# Produce the random variable for an asset from a uniformly distributed random varible

I'm working on a quant interview question from the book called Quant Job Interview Questions And Answers (by Mark Joshi and other authors). I cannot understand the following question(not the answer, but the question itself):

Question 5.2: Suppose an asset takes values from a discrete set $$v(j)$$ and the probability of $$v(j)$$ is $$p(j)$$. Write an algorithm that produces the random variable for this asset from a uniformly distributed random variable.

What is the meaning of "produces the random variable for this asset from a uniformly distributed random variable", can any expert give an example to show what it means? Really appreciate your help!

The question requires you to provide a method which uses uniform random variables and transforms them to generate realizations of the described asset values.

To give a bit more general answer: this is solved by the inverse transform sampling method. The main idea is to obtain realizations of a random variable $$x$$ with any given distribution function $$F(x)$$, by using random numbers $$u$$ ~ $$U(0,1)$$ and transforming them.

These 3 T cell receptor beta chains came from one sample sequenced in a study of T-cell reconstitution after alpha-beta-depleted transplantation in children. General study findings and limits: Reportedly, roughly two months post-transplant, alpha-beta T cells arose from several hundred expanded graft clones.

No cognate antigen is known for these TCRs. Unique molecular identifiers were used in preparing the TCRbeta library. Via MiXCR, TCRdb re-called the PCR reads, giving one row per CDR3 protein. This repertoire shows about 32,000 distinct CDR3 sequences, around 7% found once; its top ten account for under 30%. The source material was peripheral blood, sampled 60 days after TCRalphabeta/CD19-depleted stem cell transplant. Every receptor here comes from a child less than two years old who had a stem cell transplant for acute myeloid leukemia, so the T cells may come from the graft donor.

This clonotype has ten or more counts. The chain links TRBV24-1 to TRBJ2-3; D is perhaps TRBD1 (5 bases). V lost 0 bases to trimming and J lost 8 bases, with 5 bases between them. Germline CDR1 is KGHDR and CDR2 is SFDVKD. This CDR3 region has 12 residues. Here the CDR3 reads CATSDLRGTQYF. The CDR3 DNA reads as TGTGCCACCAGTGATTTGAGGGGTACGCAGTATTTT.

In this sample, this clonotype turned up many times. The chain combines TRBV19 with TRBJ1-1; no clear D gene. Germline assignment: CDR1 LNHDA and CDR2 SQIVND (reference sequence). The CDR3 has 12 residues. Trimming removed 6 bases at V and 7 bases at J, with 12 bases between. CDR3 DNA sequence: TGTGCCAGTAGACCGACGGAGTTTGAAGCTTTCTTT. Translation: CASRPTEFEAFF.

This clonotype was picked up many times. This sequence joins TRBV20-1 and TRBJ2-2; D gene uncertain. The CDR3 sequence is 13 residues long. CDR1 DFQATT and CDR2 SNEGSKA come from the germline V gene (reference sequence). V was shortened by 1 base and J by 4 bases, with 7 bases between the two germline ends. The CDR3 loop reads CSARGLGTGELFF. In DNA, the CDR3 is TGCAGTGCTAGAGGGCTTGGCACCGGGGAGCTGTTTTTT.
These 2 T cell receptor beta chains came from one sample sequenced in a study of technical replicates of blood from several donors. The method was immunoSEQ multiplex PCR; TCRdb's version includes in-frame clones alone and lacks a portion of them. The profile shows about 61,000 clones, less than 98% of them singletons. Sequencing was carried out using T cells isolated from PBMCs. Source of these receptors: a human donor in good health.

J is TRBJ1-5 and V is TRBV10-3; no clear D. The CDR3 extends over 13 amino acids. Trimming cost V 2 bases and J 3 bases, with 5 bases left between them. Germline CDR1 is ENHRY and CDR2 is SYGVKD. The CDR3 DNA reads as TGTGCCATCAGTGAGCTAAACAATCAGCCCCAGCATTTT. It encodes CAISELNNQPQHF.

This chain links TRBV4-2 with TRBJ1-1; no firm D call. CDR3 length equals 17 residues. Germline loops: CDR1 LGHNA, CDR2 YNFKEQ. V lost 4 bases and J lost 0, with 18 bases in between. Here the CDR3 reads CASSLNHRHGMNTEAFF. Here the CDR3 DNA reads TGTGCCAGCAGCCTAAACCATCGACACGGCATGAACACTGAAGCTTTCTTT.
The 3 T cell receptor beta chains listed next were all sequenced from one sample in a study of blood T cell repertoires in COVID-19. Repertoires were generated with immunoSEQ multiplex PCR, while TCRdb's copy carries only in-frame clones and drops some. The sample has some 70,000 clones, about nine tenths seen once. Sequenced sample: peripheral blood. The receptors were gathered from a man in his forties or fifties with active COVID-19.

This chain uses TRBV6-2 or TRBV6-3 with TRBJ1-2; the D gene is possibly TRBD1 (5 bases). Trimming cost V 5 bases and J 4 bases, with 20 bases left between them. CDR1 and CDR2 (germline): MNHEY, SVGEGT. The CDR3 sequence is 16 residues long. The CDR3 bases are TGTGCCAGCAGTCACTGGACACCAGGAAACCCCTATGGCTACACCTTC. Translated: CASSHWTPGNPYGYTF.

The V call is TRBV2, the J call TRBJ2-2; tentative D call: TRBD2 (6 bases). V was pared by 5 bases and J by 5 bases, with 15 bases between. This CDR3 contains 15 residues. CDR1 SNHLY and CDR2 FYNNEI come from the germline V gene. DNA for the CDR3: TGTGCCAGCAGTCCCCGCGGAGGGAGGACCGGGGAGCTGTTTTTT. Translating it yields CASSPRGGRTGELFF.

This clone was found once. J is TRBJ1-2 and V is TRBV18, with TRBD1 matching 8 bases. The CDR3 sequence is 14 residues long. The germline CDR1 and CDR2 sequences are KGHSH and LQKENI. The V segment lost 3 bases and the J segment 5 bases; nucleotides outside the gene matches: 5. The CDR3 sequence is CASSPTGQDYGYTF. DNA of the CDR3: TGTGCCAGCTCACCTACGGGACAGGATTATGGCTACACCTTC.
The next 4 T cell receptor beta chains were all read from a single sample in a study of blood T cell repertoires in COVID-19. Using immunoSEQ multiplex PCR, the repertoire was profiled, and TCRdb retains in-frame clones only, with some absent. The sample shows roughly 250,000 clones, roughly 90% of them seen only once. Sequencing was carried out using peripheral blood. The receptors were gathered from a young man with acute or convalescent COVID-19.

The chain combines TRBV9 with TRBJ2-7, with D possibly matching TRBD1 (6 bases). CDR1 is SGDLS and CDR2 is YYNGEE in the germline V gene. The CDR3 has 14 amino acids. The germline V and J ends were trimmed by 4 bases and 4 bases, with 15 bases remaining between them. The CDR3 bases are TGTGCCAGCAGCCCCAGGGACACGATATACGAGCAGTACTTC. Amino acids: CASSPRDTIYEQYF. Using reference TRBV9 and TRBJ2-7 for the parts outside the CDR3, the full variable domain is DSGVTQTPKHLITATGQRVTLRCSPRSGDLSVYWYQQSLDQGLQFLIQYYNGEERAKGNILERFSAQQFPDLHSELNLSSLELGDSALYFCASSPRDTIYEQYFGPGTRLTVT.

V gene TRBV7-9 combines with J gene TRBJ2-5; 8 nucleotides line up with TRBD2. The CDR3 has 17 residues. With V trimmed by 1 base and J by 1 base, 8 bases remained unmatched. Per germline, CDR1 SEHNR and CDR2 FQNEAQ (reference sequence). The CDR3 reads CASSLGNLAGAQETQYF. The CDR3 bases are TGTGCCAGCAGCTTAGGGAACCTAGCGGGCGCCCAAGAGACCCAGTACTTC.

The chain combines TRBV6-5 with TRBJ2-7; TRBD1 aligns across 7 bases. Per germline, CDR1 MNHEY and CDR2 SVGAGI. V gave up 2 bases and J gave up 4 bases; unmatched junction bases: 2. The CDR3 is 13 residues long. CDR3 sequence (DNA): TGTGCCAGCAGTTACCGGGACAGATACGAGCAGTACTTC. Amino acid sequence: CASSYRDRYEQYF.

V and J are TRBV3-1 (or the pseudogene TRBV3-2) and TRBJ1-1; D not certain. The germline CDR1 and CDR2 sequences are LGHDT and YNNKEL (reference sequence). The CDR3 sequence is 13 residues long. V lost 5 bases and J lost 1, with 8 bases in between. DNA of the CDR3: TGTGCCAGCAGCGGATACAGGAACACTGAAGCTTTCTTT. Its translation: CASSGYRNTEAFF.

To do this, you need first need to obtain the distribution function $$F(x)$$ (in your case you have a probability mass function to begin with), and calculate the inverse cdf $$F^{-1}(x)$$. Finally, for $$u$$ ~ $$U(0,1)$$, the values $$x = F^{-1}(u)$$ have a distribution $$F(x)$$.

• Thanks a lot for the quick response, detailed explanation! Really appreciate it! Commented Nov 13, 2019 at 17:01

Say your asset can take the discrete values {1,2,3,4} with probabilities {0.4, 0.1, 0.2, 0.3}.

The question is to derive a sampling procedure that returns either {1,2,3,4} with the right probabilities according to the underlying distribution.

The solution is to use a random uniform variable ($$u \sim U(0,1)$$)and allocate it based on the following:

if $$u < 0.4 \implies 1$$
if $$u \geq 0.4, u < 0.5 \implies 2$$
if $$u \geq 0.5, u < 0.7 \implies 3$$
if $$u > 0.7\implies 4$$

• Thanks a lot for the quick response and great example! Really appreciate it! Commented Nov 13, 2019 at 17:01